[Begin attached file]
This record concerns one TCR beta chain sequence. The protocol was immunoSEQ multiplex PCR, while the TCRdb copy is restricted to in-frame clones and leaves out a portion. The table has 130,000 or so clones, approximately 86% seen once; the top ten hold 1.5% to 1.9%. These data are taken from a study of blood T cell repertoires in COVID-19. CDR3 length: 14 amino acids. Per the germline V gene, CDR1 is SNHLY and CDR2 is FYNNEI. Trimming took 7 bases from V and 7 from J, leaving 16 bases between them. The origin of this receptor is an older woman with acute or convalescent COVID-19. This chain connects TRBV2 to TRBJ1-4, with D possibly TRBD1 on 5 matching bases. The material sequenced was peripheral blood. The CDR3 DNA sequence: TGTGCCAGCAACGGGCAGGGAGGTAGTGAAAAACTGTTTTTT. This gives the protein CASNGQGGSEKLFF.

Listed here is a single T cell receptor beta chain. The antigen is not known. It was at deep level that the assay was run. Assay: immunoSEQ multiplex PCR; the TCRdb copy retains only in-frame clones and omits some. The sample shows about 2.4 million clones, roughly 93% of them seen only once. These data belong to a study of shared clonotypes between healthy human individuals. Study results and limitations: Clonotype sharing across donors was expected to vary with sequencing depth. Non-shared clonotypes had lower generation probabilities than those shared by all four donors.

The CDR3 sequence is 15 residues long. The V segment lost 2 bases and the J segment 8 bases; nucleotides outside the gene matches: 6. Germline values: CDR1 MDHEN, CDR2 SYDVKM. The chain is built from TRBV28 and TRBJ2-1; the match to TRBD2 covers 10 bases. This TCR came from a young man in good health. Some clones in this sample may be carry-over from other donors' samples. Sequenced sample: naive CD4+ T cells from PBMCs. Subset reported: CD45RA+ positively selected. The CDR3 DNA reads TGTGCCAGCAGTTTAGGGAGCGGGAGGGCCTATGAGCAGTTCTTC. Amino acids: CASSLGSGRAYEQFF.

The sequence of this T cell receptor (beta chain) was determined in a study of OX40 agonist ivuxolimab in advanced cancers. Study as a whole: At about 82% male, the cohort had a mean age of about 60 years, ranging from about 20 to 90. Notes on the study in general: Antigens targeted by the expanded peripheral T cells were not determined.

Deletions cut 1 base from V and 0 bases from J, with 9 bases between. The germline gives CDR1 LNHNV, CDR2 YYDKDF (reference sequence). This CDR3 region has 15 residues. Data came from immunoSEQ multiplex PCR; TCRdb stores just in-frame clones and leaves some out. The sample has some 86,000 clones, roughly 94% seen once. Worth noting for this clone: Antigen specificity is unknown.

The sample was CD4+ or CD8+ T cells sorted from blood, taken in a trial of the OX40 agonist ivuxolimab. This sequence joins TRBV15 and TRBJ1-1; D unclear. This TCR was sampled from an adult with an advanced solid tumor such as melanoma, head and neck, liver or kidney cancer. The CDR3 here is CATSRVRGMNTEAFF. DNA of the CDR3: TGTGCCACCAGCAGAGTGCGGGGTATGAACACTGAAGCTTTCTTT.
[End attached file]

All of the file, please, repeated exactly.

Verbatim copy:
This record concerns one TCR beta chain sequence. The protocol was immunoSEQ multiplex PCR, while the TCRdb copy is restricted to in-frame clones and leaves out a portion. The table has 130,000 or so clones, approximately 86% seen once; the top ten hold 1.5% to 1.9%. These data are taken from a study of blood T cell repertoires in COVID-19. CDR3 length: 14 amino acids. Per the germline V gene, CDR1 is SNHLY and CDR2 is FYNNEI. Trimming took 7 bases from V and 7 from J, leaving 16 bases between them. The origin of this receptor is an older woman with acute or convalescent COVID-19. This chain connects TRBV2 to TRBJ1-4, with D possibly TRBD1 on 5 matching bases. The material sequenced was peripheral blood. The CDR3 DNA sequence: TGTGCCAGCAACGGGCAGGGAGGTAGTGAAAAACTGTTTTTT. This gives the protein CASNGQGGSEKLFF.

Listed here is a single T cell receptor beta chain. The antigen is not known. It was at deep level that the assay was run. Assay: immunoSEQ multiplex PCR; the TCRdb copy retains only in-frame clones and omits some. The sample shows about 2.4 million clones, roughly 93% of them seen only once. These data belong to a study of shared clonotypes between healthy human individuals. Study results and limitations: Clonotype sharing across donors was expected to vary with sequencing depth. Non-shared clonotypes had lower generation probabilities than those shared by all four donors.

The CDR3 sequence is 15 residues long. The V segment lost 2 bases and the J segment 8 bases; nucleotides outside the gene matches: 6. Germline values: CDR1 MDHEN, CDR2 SYDVKM. The chain is built from TRBV28 and TRBJ2-1; the match to TRBD2 covers 10 bases. This TCR came from a young man in good health. Some clones in this sample may be carry-over from other donors' samples. Sequenced sample: naive CD4+ T cells from PBMCs. Subset reported: CD45RA+ positively selected. The CDR3 DNA reads TGTGCCAGCAGTTTAGGGAGCGGGAGGGCCTATGAGCAGTTCTTC. Amino acids: CASSLGSGRAYEQFF.

The sequence of this T cell receptor (beta chain) was determined in a study of OX40 agonist ivuxolimab in advanced cancers. Study as a whole: At about 82% male, the cohort had a mean age of about 60 years, ranging from about 20 to 90. Notes on the study in general: Antigens targeted by the expanded peripheral T cells were not determined.

Deletions cut 1 base from V and 0 bases from J, with 9 bases between. The germline gives CDR1 LNHNV, CDR2 YYDKDF (reference sequence). This CDR3 region has 15 residues. Data came from immunoSEQ multiplex PCR; TCRdb stores just in-frame clones and leaves some out. The sample has some 86,000 clones, roughly 94% seen once. Worth noting for this clone: Antigen specificity is unknown.

The sample was CD4+ or CD8+ T cells sorted from blood, taken in a trial of the OX40 agonist ivuxolimab. This sequence joins TRBV15 and TRBJ1-1; D unclear. This TCR was sampled from an adult with an advanced solid tumor such as melanoma, head and neck, liver or kidney cancer. The CDR3 here is CATSRVRGMNTEAFF. DNA of the CDR3: TGTGCCACCAGCAGAGTGCGGGGTATGAACACTGAAGCTTTCTTT.